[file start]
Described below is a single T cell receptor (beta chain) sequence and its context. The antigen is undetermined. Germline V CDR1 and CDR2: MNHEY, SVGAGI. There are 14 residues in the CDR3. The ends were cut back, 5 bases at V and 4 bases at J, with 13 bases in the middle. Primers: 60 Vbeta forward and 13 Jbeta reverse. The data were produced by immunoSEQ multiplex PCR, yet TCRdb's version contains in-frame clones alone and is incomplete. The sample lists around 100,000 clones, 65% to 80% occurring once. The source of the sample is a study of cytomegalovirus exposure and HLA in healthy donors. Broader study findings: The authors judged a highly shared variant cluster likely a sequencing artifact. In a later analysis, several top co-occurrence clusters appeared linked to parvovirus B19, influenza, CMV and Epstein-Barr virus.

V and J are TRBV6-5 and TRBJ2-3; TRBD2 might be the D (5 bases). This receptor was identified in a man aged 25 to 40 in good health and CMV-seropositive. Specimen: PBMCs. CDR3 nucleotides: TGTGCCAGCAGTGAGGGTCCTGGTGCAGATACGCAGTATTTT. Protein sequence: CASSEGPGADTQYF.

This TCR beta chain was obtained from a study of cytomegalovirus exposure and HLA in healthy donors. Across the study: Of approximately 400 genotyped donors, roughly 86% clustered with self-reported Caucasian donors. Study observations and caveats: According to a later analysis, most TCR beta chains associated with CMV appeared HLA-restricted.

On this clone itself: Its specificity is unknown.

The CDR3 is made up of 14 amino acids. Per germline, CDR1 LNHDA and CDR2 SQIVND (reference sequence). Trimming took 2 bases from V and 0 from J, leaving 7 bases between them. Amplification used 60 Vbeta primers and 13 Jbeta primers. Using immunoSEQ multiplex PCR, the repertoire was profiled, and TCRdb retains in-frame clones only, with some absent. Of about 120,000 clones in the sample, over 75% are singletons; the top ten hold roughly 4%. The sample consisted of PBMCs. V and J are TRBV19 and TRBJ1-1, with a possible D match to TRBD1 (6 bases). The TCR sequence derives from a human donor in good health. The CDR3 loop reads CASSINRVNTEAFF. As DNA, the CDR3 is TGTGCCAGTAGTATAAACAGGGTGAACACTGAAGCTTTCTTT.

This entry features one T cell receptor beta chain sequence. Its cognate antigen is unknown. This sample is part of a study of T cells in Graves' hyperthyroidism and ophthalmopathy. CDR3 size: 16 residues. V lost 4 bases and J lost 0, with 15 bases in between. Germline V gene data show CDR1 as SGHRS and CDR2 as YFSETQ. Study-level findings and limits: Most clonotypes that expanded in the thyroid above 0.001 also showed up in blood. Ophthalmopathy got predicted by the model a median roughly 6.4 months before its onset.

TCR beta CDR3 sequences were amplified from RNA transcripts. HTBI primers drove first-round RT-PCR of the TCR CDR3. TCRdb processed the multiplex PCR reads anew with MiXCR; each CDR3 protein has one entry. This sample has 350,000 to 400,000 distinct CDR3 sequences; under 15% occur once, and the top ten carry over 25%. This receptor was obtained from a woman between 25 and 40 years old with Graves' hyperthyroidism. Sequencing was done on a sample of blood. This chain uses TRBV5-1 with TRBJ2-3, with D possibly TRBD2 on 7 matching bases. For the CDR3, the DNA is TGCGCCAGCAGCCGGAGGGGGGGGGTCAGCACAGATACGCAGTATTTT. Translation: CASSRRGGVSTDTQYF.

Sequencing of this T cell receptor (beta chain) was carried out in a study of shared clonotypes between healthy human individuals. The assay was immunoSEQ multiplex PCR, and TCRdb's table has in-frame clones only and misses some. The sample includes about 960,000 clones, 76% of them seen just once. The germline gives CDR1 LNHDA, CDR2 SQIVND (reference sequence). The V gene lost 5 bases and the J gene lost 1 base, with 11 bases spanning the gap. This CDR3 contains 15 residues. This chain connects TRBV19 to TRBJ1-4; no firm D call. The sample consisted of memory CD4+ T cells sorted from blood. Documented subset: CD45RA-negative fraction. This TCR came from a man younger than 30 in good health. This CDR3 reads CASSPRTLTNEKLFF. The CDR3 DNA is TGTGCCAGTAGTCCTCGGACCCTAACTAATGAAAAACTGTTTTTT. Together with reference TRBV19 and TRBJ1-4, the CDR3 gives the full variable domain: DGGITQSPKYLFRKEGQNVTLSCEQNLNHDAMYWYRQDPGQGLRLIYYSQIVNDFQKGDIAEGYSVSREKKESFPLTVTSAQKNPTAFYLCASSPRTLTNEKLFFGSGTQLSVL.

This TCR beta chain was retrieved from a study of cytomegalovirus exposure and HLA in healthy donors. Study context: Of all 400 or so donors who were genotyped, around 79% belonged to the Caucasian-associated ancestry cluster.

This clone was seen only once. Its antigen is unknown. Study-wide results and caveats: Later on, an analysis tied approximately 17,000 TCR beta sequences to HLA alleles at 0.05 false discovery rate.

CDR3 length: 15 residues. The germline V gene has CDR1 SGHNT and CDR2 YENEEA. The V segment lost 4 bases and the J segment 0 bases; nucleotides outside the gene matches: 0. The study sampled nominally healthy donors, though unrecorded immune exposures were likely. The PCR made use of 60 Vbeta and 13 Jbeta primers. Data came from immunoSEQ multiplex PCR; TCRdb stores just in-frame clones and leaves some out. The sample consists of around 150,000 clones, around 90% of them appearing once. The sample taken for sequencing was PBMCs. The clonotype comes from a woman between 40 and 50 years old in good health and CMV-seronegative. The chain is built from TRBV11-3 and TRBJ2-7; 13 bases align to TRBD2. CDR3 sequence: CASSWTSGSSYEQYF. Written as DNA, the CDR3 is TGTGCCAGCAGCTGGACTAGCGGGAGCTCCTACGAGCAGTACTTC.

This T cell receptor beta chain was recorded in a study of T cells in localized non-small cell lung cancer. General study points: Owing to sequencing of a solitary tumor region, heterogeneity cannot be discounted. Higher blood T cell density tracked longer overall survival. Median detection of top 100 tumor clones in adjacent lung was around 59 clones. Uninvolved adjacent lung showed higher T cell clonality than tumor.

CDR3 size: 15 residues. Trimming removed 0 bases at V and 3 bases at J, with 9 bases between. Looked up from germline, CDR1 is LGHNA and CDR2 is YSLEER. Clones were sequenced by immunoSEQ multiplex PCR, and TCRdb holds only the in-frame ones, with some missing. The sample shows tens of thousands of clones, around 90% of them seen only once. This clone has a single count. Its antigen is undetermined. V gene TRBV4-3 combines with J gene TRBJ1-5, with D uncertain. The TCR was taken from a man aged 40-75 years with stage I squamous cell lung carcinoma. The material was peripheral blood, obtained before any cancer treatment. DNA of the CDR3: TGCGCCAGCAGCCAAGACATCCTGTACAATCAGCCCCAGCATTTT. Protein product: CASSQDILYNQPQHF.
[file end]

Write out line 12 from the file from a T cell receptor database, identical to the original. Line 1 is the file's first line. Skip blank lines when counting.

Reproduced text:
This T cell receptor beta chain was recorded in a study of T cells in localized non-small cell lung cancer. General study points: Owing to sequencing of a solitary tumor region, heterogeneity cannot be discounted. Higher blood T cell density tracked longer overall survival. Median detection of top 100 tumor clones in adjacent lung was around 59 clones. Uninvolved adjacent lung showed higher T cell clonality than tumor.